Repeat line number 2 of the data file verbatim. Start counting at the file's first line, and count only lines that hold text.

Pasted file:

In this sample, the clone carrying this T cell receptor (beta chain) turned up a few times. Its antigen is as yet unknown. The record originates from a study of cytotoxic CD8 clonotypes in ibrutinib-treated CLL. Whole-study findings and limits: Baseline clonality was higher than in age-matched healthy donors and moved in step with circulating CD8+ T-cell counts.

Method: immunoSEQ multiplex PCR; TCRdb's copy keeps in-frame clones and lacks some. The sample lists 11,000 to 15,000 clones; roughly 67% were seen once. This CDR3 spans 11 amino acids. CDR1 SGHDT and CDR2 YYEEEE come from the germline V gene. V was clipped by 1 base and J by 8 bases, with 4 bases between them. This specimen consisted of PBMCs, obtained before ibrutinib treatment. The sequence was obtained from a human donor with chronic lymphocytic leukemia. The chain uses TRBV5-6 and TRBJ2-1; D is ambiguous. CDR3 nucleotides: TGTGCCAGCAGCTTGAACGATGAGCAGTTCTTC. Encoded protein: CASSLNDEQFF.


Method: immunoSEQ multiplex PCR; TCRdb's copy keeps in-frame clones and lacks some. The sample lists 11,000 to 15,000 clones; roughly 67% were seen once. This CDR3 spans 11 amino acids. CDR1 SGHDT and CDR2 YYEEEE come from the germline V gene. V was clipped by 1 base and J by 8 bases, with 4 bases between them. This specimen consisted of PBMCs, obtained before ibrutinib treatment. The sequence was obtained from a human donor with chronic lymphocytic leukemia. The chain uses TRBV5-6 and TRBJ2-1; D is ambiguous. CDR3 nucleotides: TGTGCCAGCAGCTTGAACGATGAGCAGTTCTTC. Encoded protein: CASSLNDEQFF.